By Christian Jaeger
2020 was a ridiculous year. And ridiculous years call for especially good soundtracks. Here are this year’s most iconic and influential artists sharing their sounds and recent creations.
If someone were to ask what musical gold should sound like, they could easily find Jorja Smith’s “Rose Rouge” as an answer to that question. Smith released her 2020 cover of French-musician St Germain’s “Rose Rouge” as a sleek, jazzy form of social commentary regarding this year’s protests and global racism. Smith has captivated the world for years — and she’s only 23 — with her powerhouse voice, classic style, and cultural relevance; this year means no different.
It’s eerie how close the release of Grimes’ latest album — Miss Anthropocene (2020) — was to the surprises that would await only weeks later. We knew Claire Boucher was fascinated with aliens, AI, anime, and other futuristic fields; she just had a child with tech-billionaire Elon Musk. But, we didn’t know how relevant and real Miss Anthropocene would be, depicting the fantastical that might not be so fantastical after all. Boucher is incredible at world-building, and it seems she’s finally achieving total, worldwide recognition for her art.
“So Heavy I Fell Through the Earth (Art Mix)” is about her pregnancy with Musk — a topic of seemingly everyone’s conversation sometime throughout the year; “Delete Forever” powerfully and personally addresses drug addiction, including her own; “Violence” is one of the best musical treasures of the year — of many years.
He’s done it again: Abel Tesfaye, known internationally as The Weeknd, added a gritty, melancholy mood to the already wild world when he released After Hours (2020) in March. The Weeknd created more dance anthems with “Blinding Lights” and “In Your Eyes,” while “After Hours,” the album’s title track, returned to his oldest sounds — haunting and hot. Tesfaye also re-released “King of the Fall” this year, a single he released to streaming services in 2014 to promote his King of the Fall Tour (2014). The Weeknd is one of the many performers who had to cancel a world tour — The After Hours Tour (2020) — because of the Coronavirus.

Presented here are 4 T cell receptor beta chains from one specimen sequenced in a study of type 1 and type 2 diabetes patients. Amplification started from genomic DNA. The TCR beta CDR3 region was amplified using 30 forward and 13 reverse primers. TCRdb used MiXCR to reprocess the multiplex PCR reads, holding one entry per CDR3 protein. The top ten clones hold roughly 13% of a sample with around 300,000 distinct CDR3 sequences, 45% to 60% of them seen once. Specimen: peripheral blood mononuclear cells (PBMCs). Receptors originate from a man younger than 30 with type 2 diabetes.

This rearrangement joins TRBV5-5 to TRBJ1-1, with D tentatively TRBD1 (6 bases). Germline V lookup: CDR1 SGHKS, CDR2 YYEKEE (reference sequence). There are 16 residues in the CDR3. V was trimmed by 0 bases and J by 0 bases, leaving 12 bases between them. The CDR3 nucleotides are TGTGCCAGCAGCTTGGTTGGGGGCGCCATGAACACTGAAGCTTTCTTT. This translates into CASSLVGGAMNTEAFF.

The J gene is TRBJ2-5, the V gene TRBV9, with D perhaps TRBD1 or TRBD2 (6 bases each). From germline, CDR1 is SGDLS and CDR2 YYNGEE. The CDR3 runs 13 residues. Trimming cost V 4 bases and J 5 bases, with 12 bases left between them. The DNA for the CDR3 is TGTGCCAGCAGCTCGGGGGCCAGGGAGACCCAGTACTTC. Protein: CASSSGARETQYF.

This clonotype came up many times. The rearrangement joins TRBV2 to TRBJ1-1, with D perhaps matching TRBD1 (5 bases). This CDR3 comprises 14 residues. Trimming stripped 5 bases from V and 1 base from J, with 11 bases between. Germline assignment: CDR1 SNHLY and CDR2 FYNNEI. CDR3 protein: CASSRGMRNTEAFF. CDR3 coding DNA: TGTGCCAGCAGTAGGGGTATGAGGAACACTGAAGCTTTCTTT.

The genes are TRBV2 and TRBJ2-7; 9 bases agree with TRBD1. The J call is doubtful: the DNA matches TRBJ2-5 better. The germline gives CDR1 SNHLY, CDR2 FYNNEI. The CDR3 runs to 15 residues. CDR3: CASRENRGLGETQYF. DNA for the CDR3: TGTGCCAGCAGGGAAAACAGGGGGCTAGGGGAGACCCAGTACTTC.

She’s done it again: Billie Eilish pleasantly surprised the world with “my future,” an ode to herself; given the global success of the song, it’s fair to say that it’ll go down as a defining, unifying track for the modern generation. Other groovy hits she released this year include “Therefore I Am” and “No Time To Die,” the latter to be used as the title track for the upcoming James Bond film.
Childish Gambino introduced 3.15.20 (2020) to the world in March, only days before the United States and the world would go under “lockdown.” The swagger that illuminates from Donald Glover’s latest work is brilliant and apparent. He collaborates with Ariana Grande on the groovy and touching “Time” and with 21 Savage, Ink, and Kadhja Bonet on the psychedelic “12.38.” His solo songs are equally delightful, and the album is a work of true artistic production.
It didn’t take too long for Dua Lipa to gain international fame and prove she’s a generational icon, and if you’re new onboard the Dua train, welcome — it’s a fun ride. Future Nostalgia (2020) is pure fun fuel: “Don’t Start Now,” “Physical,” “Hallucinate,” “Love Again,” “Break My Heart,” and “Good in Bed” are sure to be blasting in bars and clubs once the COVID-19 plague is over.
Just as the world was getting to know the hits on Future Nostalgia, Dua Lipa and The Blessed Madonna — an American DJ, producer, and musician — released Club Future Nostalgia (DJ Mix) (2020). The record is a remix edition with a wonderful array of samples and collaborators: Jamiroquai, Yaeji, BLACKPINK, Zach Witness, and many more. Missy Elliott and Madonna assist on “Levitating (The Blessed Madonna Remix)” and Gwen Stefani and Mark Ronson add to “Physical (Mark Ronson Remix),” producing the grooviest songs on the album.
Music mastermind Damon Albarn presents multiple musical perspectives and interpretations of this historical year on Gorillaz’ album Song Machine, Season One: Strange Timez (2020). His project features a star-studded cast: Robert Smith, Beck, Leee John, ScHoolboy Q, St. Vincent, Elton John, 6LACK, Peter Hook, EARTHGANG, Goldlink, Unknown Mortal Orchestra, and more. It certainly does depict the “Strange Timez,” as suggested by the title track.